Pros: Superb build quality, excellently rendered bass, really fun sonically
Cons: Genre specific
V-Moda M-100 Unboxing Picture Post
Warning: Picture Heavy
Today I received a production version of the V-Moda M-100. As I was not a part of the pre-release run these aren't the VTF-100s with additional accessories, etc. As such there are no pictures of the additional accessories. This is the retail on-the-shelf stock package.
I also have to thank you very much to the V-Moda team (Val, Gavin, Bill), and to VentureCraft (Hamada-san) for making this happen for me. I feel very privileged to be able to get these in my hands so early post production. I deeply and truly appreciate this gesture by them.
As mentioned in other posts in other M-100 threads, I won't be giving a sonic review in this post. I'll make one after the M-100 has been run in overnight at least. As a end-user, I personally do believe in burn-in, some headphones required more than others, some longer than others too. But at least in the past V-Moda headphones I've owned, I gather the M-100 will be similar to them where most of the changes are within the first few hours and thereafter, the improvements taper off over time (diminishing returns).
Along the picture post, though, I will be giving my thoughts about the construction, fit, comfort, etc. in note form.
As can be seen, V-Moda has pretty much kept to the similar concept & design of the packaging as with their other models. The exception is the colour now is orange rather than deep blood red. As always the product is packaged with style.
The Clamshell Case & Contents
The carry case now has more clamshell design since the M-100 can collapse. As with the other cases for other models, it's a reasonably hardshell. Aesthetically it looks really clean and classy. The zipper slider is now seamless and the zipper tab (at least for this white M-100) is the same as the white M-80 zipper tab - note that the M-80 shadow case, the zipper tab was more normal. V-Moda has added more style to their packaging.
With the clamshell open, included (aside from the headphones of course), are 2 cables - a 1 button SpeakEasy cable, and a SharePlay audio cable. Also included is a 1/8"->1/4" 24k gold pro adapter. And of course a carrying spring clip.
I'd like to add a quick note about the cables. Not microphonic!! I wonder if this is the reason the material weaving pattern had changed from the M-80's.
The way the M-100 collapses is unique and well thought of.
These hinges are heavy duty. I remember when I first saw these at the Tokyo Fujiya Spring Festival, I mentioned in the forums that I thought they looked chunky and they don't seem to flow with the V-Moda lines. However I look at them now and they don't stick out like a sore thumb the way I first thought. It's probably as simple as their colour blending into the headbands and fork.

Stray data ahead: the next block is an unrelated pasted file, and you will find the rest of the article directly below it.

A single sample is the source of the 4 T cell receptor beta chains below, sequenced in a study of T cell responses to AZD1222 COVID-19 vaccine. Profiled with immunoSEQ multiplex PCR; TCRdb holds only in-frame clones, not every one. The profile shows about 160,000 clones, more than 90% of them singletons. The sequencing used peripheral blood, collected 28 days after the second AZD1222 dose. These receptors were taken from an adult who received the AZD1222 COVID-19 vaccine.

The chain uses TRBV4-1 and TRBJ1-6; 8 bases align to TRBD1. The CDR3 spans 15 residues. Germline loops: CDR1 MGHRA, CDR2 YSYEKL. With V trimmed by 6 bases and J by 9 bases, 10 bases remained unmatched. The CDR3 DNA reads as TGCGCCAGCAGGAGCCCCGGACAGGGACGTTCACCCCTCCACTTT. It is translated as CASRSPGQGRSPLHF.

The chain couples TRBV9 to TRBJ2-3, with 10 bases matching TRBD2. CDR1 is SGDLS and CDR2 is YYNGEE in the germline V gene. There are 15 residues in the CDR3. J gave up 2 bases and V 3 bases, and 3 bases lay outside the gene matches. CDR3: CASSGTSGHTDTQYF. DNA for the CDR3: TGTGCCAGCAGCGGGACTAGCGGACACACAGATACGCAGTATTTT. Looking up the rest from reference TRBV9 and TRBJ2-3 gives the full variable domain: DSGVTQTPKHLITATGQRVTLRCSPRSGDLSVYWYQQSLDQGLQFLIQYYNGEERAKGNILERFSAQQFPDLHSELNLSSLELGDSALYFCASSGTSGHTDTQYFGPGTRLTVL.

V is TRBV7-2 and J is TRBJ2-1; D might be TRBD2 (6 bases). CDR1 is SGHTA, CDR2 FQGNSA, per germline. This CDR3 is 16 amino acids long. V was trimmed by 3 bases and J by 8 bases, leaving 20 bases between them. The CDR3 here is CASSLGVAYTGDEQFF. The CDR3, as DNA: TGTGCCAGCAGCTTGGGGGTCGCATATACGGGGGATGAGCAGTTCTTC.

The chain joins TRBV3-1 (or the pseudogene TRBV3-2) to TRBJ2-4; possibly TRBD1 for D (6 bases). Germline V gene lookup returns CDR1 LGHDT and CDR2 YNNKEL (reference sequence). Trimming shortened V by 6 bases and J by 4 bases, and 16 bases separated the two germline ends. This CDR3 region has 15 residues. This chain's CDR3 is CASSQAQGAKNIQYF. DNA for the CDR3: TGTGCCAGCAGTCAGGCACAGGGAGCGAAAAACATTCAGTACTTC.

A close up of where the headband forks attach to the cups. I think these have remained the same as the other V-Moda headphones :-
Having seen a few different M-100 prototypes, this is one component where I've seen it changed back 'n forth. In the May '12 Fujiya Spring Festival, the M-100 had an LP2-styled wider headband. Whereas in June '12 with Val & Gavin's visit to Tokyo the M-100 prototype then had a more M-80 slimmer styled headband. This final white production version has gone back to the LP2-styled headband. I know that the M-100 will be offered in Shadow too and I'm wondering if that will have the M-80 slimmer styled headband or not.
At least with the thee white M-100s, the cups have a satin white texture. They do seem to be quite durable ABS too (ABS??). Although I'm not about to try any destruction tests on my first day of having them in my hands.
The face plates are vented with the standard 3-V ports (sorry, not peeling off the skin protector yet).
Now really the important side of the cup. Here's your 50mm driver protected by a thin diaphragm porous material (sorry, at this stage I'm out of technical jargon ;-)...I'm tired). The foam memory cushions seem to be the same as the LP2 (Val to confirm?).
I'm sure readers will ask about isolation and for I would rate their isolation as average (as with LP2 and M-80). In later planned reviews when I compare the M-100 with other competing headphones, I can give an isolation comparison too. The clamping force is strong and I may need to adjust it for my head size.
As for fit, to me these are true circumaural and my ears fit inside the cups. However I'd say that it's a just perfect fit. i.e. if you do have large ears, then your ears may not necessarily fit inside the cup. This however is true for the LP/LP2s too.